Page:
One by one, Republicans and Democrats recognized a singular achievement by a singular woman _ Sen. Barbara Mikulski, now the longest-serving female member of Congress.
The Maryland Democrat reached that milestone this past Saturday. So on her 12,892 day in Congress Wednesday, senators stood on the floor to pay tribute to the 75-year-old from Baltimore with a series of speeches about her tenacity, feistiness, dedication and even the time she won over a Texas crowd at a steer auction.
"She gave voice to the voiceless, power to the powerless," said Sen. Olympia Snowe, R-Maine.
"I love Barbara Mikulski. I love her because she calls me Franken," said Sen. Al Franken, D-Minn., who called her a "just a force, a force of nature."
Mikulski was elected to the House in 1976 and won her Senate seat in 1986. She moved into the history books by surpassing former Rep. Edith Nourse Rogers, a Massachusetts Republican who was the longest serving-member of the House. When Mikulski arrived in Washington, there were 19 women in Congress. Today, there are 74 women in the House and 17 in the Senate.
The 4-foot-11 former social worker has looked out for her state as a member of the Appropriations Committee and has been a tough advocate for NASA and space programs. She has favored abortion rights and pushed for health care coverage. In 2000, she was part of the book "Nine and Counting," as the women of the Senate wrote about their obstacles and experiences in politics. The proceeds from the book went to the Girl Scouts of America.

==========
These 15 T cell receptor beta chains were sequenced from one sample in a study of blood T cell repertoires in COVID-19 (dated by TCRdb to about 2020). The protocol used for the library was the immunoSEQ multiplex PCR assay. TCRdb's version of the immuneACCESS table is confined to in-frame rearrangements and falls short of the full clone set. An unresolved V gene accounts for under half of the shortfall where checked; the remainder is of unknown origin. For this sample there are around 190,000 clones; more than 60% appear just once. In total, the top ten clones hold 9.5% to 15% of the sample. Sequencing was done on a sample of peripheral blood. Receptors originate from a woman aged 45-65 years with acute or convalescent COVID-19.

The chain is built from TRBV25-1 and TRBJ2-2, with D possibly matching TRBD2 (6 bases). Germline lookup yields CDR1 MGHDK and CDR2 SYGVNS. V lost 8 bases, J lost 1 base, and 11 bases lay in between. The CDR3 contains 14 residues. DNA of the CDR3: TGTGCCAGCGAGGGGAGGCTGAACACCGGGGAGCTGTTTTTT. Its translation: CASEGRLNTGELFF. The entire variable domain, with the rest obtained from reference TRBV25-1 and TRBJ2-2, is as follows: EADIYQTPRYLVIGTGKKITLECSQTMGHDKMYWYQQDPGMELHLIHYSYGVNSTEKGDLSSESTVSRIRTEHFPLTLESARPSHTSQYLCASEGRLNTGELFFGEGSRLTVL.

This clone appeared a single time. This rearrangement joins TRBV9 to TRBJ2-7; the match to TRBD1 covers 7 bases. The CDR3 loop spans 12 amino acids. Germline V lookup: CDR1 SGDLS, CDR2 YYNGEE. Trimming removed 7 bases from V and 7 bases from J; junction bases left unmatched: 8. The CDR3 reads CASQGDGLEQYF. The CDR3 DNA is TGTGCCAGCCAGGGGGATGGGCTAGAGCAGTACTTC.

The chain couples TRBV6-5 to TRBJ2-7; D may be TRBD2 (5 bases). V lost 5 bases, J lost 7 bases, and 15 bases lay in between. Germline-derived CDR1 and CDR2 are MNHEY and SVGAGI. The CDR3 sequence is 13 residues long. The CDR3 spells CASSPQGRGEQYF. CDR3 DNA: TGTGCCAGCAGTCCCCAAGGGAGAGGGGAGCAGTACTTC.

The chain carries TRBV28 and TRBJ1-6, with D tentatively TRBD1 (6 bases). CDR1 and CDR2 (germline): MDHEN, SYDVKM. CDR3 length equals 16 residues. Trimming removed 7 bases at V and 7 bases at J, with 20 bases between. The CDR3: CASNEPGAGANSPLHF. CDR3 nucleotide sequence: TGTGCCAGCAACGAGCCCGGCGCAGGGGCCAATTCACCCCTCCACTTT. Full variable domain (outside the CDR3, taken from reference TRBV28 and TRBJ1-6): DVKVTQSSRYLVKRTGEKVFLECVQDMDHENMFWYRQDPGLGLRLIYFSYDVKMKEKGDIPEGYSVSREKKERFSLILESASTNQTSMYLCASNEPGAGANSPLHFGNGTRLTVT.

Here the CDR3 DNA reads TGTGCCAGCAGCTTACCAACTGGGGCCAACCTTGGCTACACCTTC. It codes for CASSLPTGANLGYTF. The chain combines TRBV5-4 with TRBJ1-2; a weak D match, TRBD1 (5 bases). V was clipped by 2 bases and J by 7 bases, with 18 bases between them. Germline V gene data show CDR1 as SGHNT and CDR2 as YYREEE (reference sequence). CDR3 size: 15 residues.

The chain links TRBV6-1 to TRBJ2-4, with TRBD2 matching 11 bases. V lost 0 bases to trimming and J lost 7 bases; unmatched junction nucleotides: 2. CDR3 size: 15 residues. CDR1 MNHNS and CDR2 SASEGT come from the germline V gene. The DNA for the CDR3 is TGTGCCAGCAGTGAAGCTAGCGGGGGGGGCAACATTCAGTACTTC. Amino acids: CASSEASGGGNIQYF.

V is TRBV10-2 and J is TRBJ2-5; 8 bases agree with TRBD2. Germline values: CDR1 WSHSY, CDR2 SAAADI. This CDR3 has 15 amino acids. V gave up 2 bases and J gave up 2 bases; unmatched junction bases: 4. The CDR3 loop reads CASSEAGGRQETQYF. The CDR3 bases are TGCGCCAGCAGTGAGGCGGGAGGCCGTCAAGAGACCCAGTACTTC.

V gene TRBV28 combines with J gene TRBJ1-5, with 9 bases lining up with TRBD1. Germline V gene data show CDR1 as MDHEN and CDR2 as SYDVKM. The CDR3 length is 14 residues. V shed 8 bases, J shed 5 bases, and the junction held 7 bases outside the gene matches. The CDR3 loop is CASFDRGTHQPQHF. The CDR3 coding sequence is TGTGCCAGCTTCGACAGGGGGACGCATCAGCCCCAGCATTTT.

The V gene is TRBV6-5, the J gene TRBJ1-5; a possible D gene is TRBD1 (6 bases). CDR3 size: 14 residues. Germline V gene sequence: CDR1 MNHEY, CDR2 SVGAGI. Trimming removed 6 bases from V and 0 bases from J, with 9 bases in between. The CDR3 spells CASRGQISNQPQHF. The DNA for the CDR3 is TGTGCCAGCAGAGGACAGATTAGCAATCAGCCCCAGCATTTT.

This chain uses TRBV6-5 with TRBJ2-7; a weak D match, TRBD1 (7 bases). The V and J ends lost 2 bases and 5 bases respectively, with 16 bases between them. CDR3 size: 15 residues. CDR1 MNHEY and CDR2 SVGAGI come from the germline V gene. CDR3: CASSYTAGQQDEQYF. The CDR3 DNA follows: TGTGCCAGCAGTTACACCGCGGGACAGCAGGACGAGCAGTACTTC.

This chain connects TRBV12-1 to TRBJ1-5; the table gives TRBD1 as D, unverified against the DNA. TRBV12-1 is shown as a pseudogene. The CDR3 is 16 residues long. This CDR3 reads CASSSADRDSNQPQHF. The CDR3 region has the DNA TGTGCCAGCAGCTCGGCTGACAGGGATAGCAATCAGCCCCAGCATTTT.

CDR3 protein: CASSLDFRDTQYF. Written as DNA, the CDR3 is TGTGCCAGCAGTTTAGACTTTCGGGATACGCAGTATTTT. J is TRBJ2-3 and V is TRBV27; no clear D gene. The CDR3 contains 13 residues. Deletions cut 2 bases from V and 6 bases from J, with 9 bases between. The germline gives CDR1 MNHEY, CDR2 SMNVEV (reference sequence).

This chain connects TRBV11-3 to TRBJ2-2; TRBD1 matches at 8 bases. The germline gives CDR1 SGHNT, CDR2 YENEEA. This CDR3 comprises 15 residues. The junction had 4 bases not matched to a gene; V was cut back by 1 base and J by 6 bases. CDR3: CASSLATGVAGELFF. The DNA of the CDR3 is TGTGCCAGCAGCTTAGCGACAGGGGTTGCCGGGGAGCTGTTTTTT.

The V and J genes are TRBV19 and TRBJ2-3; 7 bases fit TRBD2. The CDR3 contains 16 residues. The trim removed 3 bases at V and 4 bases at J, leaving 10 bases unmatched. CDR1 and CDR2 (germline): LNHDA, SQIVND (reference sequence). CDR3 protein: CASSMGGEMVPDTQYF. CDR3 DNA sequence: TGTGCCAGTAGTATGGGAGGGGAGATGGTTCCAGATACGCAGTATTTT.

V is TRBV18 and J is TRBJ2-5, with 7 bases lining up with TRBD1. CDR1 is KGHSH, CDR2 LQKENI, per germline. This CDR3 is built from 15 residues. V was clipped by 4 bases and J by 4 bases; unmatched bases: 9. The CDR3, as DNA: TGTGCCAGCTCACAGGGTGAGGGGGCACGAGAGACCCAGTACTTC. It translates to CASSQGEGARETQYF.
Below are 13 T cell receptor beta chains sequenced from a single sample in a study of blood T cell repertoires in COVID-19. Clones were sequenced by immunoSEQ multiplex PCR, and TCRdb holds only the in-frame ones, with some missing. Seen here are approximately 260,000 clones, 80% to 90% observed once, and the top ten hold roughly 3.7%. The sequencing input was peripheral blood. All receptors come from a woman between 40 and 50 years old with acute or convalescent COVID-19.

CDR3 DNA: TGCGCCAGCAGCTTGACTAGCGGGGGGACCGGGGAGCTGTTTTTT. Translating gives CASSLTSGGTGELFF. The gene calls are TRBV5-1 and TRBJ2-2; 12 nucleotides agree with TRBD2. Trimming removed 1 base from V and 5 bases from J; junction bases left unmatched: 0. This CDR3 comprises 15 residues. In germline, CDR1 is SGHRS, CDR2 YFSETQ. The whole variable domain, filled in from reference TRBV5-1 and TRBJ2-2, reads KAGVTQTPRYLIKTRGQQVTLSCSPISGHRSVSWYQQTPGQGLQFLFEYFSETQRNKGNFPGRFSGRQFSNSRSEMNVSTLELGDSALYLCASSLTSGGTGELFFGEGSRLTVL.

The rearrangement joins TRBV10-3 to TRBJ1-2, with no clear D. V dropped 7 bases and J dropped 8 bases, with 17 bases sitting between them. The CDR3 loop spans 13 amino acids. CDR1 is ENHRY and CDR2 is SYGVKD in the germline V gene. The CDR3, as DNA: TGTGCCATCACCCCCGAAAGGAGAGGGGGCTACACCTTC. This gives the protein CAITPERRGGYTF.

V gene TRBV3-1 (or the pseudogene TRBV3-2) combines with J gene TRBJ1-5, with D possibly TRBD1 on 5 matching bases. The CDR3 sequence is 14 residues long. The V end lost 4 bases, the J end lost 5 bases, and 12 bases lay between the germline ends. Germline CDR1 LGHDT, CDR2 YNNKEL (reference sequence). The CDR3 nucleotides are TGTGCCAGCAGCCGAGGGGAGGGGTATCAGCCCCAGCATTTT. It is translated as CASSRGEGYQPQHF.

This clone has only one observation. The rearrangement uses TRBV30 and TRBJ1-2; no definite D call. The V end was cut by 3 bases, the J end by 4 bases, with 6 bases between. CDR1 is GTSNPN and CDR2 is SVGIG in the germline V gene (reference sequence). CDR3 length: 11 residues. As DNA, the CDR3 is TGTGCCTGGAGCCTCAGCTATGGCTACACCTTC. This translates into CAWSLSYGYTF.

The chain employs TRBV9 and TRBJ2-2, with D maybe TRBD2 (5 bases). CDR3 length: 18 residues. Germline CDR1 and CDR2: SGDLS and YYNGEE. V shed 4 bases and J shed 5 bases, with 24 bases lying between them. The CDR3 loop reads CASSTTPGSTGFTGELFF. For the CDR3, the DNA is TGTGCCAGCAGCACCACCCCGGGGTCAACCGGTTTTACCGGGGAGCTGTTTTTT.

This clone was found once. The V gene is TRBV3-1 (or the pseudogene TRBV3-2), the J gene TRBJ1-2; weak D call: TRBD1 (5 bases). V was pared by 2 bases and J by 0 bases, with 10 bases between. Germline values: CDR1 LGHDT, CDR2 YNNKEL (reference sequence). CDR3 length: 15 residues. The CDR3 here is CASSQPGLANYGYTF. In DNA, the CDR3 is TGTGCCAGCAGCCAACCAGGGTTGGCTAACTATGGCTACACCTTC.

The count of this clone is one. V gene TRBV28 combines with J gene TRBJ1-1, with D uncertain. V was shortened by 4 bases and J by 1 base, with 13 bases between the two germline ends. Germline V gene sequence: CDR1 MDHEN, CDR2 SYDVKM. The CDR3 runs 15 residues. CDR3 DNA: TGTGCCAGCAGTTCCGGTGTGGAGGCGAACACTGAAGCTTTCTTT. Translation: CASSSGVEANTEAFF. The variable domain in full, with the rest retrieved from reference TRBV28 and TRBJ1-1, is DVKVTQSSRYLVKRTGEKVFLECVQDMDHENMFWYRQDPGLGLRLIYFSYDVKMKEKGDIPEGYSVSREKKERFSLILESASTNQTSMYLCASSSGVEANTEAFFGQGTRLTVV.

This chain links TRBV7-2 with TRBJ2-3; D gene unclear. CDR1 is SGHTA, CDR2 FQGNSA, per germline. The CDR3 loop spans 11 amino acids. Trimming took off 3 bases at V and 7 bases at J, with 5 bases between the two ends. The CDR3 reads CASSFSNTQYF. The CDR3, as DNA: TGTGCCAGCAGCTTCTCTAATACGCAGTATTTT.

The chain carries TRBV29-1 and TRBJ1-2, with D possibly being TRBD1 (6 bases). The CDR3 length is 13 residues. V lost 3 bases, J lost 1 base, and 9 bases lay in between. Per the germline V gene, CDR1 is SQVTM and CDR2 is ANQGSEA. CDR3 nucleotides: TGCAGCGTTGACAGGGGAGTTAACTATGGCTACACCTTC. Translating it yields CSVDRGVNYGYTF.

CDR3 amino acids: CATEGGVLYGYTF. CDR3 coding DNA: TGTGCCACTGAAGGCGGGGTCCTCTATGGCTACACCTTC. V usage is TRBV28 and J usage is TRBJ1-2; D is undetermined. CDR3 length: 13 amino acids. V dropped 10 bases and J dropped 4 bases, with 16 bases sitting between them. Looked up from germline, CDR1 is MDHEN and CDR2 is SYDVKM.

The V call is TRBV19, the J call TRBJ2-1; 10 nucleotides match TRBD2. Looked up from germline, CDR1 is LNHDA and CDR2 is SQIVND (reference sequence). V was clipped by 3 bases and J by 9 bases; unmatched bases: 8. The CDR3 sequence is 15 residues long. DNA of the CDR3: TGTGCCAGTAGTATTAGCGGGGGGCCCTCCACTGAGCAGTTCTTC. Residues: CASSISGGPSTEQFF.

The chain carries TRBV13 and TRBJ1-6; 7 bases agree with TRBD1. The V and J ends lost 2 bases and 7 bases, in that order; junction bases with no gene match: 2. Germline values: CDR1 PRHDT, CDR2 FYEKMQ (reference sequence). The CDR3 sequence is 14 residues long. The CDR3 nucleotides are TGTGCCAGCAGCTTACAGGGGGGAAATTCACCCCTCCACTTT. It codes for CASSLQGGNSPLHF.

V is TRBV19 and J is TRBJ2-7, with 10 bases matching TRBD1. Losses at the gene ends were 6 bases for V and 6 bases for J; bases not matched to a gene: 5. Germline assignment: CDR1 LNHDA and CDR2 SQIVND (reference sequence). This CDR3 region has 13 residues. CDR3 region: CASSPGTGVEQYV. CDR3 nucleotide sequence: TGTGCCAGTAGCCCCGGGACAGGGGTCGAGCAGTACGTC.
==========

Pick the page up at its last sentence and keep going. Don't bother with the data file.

In the middle of the speeches, Mikulski acknowledged the praise with a mix of humor, self-deprecation and appreciation for those who helped her. She recalled her father, who ran a grocery store, and the nuns who taught her.
"I even thought about being a Catholic nun, but that vow of obedience kind of slowed me down a little bit," Mikulski said.
With her family, former Sen. Paul Sarbanes and Maryland Gov. Martin O'Malley listening in the Senate chamber, Mikulski reflected on her achievement.
"I didn't start out wanting to be an historic figure. ... For me, it's not how long I serve. It's not about history. ... The fact is that when I wanted to grow up, I wanted to be of service," she said.
Texas Sen. Kay Bailey Hutchison recalled how Mikulski thrilled the Texas crowd during a joint trip to the steer auction.
"She put on her cowboy hat and she rode in the grand entry on a buckboard (wagon), and she became an honorary Texan in our hearts," Hutchison said.